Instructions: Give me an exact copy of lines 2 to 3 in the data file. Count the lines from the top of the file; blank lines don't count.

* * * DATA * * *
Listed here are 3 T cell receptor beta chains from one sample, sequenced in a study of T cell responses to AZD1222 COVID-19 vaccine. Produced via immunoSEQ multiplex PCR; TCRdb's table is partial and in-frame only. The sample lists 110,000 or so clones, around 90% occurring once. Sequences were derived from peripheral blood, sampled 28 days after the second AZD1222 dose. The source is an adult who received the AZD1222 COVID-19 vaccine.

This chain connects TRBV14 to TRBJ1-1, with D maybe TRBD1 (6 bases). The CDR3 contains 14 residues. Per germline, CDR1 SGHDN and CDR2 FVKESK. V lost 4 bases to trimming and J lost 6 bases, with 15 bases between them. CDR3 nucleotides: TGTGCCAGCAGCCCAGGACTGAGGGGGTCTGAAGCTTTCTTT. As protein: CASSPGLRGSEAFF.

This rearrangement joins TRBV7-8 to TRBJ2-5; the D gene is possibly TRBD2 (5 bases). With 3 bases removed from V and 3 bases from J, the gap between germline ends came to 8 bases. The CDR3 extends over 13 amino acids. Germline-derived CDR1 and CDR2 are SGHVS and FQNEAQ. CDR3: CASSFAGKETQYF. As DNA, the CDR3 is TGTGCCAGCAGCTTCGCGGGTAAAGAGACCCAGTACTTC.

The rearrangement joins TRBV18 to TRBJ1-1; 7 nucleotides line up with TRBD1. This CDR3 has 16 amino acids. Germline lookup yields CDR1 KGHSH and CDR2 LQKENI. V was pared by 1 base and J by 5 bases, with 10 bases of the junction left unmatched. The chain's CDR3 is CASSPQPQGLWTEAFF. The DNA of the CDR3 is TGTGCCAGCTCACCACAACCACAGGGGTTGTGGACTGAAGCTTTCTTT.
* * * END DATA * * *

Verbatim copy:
This chain connects TRBV14 to TRBJ1-1, with D maybe TRBD1 (6 bases). The CDR3 contains 14 residues. Per germline, CDR1 SGHDN and CDR2 FVKESK. V lost 4 bases to trimming and J lost 6 bases, with 15 bases between them. CDR3 nucleotides: TGTGCCAGCAGCCCAGGACTGAGGGGGTCTGAAGCTTTCTTT. As protein: CASSPGLRGSEAFF.

This rearrangement joins TRBV7-8 to TRBJ2-5; the D gene is possibly TRBD2 (5 bases). With 3 bases removed from V and 3 bases from J, the gap between germline ends came to 8 bases. The CDR3 extends over 13 amino acids. Germline-derived CDR1 and CDR2 are SGHVS and FQNEAQ. CDR3: CASSFAGKETQYF. As DNA, the CDR3 is TGTGCCAGCAGCTTCGCGGGTAAAGAGACCCAGTACTTC.